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AMP President Slams Jones Act Waiver

Maritime Activity Reports, Inc.

September 29, 2022

On September 22, President Joe Biden received a briefing from FEMA Administrator Deanne Criswell and Region 2 Administrator David Warrington on the impact Hurricane Fiona had on Puerto Rico.  (Photo: K.C. Wilsey / FEMA)

On September 22, President Joe Biden received a briefing from FEMA Administrator Deanne Criswell and Region 2 Administrator David Warrington on the impact Hurricane Fiona had on Puerto Rico. (Photo: K.C. Wilsey / FEMA)

The president of a U.S. maritime trade group has slammed a decision by the Biden administration to approve a temporary Jones Act waiver for vessels shipping oil and other essential commodities to Puerto Rico in the wake of hurricane Fiona.

“Granting of this waiver rewards calculated and predatory behavior that undermines a dedicated American supply chain for Puerto Rico, and it is a harmful precedent that invites similar cynical stunts by foreign oil traders,” said Ku’uhaku Park, president of the American Maritime Partnership.

“This was a public rush to judgment fueled by hearsay and it weakens the nation and hurts American workers and the Administration should never repeat it,” Park added.

The Jones Act is a law that requires goods moved between U.S. ports to be carried by vessels that are U.S. built, owned, operated and crewed. On Tuesday, Puerto Rico Governor Pedro Pierluisi asked the White House for a waiver to increase the availability of fuel after the storm, despite reports that vessels were having no trouble making deliveries to the storm-hit island within the rules of the Jones Act.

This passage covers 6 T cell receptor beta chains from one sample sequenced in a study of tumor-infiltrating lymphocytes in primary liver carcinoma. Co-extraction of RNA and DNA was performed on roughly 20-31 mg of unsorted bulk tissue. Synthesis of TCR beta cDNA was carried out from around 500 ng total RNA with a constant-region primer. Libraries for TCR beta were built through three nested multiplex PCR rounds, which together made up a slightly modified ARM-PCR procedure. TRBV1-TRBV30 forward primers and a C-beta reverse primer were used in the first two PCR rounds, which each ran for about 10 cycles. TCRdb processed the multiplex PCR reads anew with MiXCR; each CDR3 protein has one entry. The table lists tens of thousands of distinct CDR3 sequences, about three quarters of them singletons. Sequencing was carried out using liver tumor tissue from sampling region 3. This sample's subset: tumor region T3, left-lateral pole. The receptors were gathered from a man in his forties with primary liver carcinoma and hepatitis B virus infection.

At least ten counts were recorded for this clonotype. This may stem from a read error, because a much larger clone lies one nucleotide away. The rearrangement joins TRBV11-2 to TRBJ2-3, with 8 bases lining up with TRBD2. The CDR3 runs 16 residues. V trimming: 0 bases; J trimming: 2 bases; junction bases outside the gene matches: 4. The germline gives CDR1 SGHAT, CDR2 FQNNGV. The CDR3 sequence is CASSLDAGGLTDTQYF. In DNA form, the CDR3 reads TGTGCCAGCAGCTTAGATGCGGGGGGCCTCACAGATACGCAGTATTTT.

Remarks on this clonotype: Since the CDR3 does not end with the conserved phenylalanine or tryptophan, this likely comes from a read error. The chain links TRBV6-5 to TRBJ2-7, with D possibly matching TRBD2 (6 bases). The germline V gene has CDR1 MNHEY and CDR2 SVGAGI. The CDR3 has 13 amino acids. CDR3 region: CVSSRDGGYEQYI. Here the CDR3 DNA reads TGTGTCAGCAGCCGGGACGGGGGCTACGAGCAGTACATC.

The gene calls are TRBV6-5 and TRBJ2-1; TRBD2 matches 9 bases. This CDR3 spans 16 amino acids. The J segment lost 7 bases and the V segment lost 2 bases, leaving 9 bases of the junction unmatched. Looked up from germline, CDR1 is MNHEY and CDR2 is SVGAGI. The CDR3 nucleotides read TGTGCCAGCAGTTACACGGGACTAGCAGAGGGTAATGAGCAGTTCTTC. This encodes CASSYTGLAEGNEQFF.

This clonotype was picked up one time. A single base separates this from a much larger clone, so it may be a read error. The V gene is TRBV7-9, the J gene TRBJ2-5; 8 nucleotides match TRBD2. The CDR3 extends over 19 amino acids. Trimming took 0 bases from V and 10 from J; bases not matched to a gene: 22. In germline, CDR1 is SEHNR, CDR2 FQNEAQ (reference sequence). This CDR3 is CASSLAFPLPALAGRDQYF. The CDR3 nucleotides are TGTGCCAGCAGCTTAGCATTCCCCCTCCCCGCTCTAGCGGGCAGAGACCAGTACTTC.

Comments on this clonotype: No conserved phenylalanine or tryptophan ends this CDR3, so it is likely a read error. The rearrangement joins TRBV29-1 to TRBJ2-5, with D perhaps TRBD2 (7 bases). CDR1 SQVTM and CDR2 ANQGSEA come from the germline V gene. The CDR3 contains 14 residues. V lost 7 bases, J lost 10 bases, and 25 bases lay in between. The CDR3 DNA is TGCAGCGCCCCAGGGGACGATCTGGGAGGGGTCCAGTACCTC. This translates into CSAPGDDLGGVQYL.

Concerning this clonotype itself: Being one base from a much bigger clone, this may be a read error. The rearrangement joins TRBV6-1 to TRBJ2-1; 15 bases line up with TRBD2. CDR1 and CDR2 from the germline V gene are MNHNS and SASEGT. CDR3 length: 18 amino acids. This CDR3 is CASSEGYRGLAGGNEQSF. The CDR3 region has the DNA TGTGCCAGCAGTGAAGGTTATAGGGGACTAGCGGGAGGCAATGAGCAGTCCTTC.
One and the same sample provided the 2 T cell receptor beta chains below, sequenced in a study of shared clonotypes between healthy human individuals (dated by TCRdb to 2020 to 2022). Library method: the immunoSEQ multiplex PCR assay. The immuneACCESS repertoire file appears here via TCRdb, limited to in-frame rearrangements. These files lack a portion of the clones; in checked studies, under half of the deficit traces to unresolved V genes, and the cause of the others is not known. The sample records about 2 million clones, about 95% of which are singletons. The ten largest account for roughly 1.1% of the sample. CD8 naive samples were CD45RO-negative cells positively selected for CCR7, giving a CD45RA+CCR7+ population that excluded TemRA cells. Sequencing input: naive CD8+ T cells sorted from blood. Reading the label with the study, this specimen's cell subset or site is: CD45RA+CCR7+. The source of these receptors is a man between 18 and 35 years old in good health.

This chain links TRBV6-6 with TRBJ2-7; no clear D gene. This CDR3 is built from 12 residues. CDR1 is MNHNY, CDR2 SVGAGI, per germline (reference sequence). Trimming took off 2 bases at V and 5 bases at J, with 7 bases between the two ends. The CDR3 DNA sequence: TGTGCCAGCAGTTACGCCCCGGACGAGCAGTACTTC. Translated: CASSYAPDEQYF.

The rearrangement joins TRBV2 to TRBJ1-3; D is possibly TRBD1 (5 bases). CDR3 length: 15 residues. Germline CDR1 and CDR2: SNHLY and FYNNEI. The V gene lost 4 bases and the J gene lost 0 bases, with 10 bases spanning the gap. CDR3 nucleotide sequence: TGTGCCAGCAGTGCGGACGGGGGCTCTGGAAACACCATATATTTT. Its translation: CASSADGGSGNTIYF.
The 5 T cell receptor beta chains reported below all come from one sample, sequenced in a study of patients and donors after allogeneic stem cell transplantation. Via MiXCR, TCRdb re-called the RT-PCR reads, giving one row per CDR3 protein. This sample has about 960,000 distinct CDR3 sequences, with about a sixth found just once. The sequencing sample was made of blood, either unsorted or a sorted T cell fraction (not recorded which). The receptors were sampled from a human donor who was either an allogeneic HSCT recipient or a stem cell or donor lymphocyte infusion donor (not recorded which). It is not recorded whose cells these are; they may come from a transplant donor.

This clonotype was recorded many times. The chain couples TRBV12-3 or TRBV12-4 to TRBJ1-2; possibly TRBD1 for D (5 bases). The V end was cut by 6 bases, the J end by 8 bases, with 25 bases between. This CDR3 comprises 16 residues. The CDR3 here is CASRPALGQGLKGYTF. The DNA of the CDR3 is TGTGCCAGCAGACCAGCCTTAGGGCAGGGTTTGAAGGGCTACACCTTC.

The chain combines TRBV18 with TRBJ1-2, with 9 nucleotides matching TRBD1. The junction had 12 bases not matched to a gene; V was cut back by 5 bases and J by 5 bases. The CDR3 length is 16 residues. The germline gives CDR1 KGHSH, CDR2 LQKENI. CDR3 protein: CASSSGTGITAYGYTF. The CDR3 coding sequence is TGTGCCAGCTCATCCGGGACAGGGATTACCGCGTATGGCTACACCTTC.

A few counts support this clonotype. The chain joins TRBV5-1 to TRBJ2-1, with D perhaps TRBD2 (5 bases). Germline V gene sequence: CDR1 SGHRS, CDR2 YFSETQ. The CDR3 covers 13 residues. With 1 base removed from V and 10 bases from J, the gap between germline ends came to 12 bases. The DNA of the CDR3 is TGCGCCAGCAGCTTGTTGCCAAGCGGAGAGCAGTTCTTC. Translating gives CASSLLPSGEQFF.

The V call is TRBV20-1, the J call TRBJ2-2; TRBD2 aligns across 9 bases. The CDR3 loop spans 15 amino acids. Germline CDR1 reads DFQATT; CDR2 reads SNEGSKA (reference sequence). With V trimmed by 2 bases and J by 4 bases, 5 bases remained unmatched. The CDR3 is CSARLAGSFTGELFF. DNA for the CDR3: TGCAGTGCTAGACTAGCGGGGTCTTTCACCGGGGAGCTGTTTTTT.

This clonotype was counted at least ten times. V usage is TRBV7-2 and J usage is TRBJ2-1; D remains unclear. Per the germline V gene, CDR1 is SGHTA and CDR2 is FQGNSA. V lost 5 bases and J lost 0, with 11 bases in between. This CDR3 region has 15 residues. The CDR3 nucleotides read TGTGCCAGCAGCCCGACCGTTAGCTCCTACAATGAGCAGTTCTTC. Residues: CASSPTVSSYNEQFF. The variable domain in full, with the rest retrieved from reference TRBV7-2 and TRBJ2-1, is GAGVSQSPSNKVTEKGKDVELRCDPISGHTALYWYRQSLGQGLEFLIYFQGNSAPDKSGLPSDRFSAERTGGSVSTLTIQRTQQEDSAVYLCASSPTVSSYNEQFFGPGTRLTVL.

Hurricane Fiona slammed Puerto Rico on September 18, and in the storm's wake, GH Parks, a Marshall Islands-flagged tanker reportedly linked to U.K. oil giant BP, made its way to Puerto Rico's southern coast after loading 300,000 barrels of diesel from Texas, according to ship tracking data, in a move viewed by many in the industry as "disaster arbitrage".

“American Maritime has been meeting and exceeding the needs of Puerto Rican residents in the wake of Hurricane Fiona and there continues to be absolutely no justification for a waiver of the Jones Act, as the U.S. Coast Guard, FEMA, the Corps of Engineers, and the U.S. Department of Energy all have made clear that the supply of fuel to the Island is not an issue,” Park said earlier this week.

“This stunt by a foreign oil company showing up unannounced in Puerto Rico while on its way overseas hoping to sell its fuel at a premium to Puerto Ricans in need, and thereby triggering a public and political rush to judgment, is bad precedent, a circumvention of U.S. law, and should never be tolerated. 

“American Maritime is dedicated to Puerto Rico and while foreign oil traders seek to line their pockets at the expense of the Puerto Rican people, we will always be committed to our fellow citizens, including our own employees and their families, in Puerto Rico.”

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